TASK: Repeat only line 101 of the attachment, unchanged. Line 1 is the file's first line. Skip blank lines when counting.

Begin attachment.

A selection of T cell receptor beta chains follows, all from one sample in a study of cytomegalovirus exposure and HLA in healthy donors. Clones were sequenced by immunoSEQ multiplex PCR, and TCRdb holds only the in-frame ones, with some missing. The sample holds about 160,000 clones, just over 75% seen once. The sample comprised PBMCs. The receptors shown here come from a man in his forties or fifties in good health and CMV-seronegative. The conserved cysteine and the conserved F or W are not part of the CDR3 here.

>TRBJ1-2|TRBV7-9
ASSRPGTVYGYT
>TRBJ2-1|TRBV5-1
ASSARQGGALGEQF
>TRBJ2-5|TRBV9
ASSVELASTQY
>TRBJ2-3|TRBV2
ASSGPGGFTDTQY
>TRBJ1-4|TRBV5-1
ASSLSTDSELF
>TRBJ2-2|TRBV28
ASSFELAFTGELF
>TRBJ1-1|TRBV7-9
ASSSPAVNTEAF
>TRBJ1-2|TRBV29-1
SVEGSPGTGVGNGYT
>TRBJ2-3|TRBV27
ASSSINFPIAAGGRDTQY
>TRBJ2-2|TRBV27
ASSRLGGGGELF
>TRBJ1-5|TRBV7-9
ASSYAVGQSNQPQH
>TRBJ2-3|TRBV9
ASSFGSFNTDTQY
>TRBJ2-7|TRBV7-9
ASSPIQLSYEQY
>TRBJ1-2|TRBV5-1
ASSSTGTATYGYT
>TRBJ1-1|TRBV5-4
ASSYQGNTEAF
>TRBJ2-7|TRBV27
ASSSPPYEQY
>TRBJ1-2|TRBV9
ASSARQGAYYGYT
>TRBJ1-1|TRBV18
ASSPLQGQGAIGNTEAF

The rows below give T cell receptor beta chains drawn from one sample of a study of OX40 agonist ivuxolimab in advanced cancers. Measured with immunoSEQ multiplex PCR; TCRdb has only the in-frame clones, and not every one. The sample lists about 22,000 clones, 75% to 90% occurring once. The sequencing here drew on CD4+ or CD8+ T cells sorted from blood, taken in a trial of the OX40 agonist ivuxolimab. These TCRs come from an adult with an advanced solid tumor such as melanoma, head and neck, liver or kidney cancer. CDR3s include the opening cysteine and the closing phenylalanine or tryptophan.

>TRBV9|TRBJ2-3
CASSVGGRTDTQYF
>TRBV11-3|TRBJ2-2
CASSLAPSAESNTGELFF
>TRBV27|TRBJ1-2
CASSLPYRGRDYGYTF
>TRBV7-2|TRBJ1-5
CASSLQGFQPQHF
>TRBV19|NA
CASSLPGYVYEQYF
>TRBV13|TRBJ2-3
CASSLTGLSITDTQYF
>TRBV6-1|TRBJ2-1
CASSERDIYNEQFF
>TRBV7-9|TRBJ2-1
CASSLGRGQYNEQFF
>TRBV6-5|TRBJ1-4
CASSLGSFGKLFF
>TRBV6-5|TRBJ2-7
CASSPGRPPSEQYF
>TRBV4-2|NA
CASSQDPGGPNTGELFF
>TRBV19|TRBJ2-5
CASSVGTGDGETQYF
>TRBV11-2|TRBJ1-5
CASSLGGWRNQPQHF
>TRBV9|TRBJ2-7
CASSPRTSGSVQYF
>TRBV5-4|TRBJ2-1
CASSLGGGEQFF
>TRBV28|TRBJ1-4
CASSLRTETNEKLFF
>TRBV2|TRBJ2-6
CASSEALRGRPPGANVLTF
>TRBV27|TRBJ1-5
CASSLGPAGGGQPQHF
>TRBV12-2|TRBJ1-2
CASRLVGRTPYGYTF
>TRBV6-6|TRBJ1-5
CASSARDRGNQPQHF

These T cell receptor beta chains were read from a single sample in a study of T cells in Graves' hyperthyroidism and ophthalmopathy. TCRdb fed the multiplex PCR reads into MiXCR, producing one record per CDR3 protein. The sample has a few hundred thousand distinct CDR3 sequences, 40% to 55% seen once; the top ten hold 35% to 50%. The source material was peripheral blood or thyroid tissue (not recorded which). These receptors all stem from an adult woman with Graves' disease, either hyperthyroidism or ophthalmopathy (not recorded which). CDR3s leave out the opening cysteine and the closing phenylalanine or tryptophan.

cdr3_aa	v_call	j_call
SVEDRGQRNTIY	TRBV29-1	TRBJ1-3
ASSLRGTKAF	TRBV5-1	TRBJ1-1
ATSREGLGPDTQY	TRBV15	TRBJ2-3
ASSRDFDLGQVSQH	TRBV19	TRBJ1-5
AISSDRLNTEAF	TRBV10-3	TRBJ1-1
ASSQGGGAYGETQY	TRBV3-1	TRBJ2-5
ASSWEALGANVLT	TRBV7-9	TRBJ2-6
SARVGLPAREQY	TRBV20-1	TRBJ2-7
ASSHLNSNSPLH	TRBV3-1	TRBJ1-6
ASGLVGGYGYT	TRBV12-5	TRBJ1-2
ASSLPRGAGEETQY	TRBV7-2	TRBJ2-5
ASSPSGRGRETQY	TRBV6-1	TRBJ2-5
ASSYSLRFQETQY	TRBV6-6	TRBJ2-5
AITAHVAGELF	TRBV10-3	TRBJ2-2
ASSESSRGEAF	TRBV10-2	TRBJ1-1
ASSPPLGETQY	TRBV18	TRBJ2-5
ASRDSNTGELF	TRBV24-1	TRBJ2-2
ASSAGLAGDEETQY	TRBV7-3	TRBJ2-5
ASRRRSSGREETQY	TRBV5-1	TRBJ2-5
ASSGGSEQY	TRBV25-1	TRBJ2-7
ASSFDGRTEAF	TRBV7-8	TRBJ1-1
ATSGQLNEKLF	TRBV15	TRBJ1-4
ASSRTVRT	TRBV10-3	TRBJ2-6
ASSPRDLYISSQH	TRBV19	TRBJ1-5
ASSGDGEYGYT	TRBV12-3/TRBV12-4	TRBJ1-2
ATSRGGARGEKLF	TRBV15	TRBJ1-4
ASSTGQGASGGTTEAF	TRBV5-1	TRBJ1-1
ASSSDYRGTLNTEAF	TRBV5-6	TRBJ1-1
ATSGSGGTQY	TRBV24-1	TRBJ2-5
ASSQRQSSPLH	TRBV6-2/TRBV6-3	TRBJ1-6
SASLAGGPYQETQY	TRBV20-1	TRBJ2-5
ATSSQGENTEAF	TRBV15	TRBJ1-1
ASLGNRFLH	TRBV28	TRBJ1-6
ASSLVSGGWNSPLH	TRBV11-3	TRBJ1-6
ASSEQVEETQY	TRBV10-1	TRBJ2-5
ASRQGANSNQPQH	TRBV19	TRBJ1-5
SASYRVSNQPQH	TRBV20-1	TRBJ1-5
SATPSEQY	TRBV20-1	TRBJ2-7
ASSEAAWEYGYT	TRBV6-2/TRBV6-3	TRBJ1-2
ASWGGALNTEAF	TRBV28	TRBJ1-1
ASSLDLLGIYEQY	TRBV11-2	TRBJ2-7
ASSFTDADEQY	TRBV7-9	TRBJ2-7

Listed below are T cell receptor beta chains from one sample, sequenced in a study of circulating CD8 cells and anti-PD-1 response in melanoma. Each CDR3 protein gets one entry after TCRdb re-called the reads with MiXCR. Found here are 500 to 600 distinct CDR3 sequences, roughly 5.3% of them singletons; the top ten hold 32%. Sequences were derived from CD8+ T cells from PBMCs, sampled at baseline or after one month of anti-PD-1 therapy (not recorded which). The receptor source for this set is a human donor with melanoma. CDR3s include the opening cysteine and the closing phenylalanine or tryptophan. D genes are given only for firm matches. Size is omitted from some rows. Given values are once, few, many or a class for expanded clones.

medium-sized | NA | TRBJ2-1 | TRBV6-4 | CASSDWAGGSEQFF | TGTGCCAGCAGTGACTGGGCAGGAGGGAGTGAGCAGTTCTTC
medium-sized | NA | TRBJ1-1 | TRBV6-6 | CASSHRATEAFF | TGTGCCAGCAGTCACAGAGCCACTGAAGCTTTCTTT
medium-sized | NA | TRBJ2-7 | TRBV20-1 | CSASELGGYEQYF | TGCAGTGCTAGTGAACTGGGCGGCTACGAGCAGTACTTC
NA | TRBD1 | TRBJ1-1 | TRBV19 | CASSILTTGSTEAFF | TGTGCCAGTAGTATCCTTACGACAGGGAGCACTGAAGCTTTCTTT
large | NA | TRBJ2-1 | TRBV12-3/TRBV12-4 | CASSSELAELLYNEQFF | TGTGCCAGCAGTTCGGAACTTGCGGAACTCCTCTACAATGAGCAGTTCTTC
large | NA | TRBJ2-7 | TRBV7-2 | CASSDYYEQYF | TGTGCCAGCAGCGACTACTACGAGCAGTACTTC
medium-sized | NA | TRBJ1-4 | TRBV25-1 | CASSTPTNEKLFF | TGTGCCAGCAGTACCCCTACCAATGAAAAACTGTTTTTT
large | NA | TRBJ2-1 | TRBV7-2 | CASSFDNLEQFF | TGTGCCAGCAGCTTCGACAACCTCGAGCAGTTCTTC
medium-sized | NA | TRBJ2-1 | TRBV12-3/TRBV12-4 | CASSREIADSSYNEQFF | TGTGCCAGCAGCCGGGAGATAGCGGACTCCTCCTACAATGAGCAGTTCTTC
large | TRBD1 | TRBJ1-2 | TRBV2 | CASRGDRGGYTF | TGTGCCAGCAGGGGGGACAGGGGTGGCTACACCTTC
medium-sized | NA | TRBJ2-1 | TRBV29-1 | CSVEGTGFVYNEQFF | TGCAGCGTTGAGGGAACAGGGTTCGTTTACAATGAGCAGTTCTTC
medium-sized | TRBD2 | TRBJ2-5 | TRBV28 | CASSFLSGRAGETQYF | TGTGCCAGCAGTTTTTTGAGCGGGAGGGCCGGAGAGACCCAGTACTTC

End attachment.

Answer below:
ASSFDGRTEAF	TRBV7-8	TRBJ1-1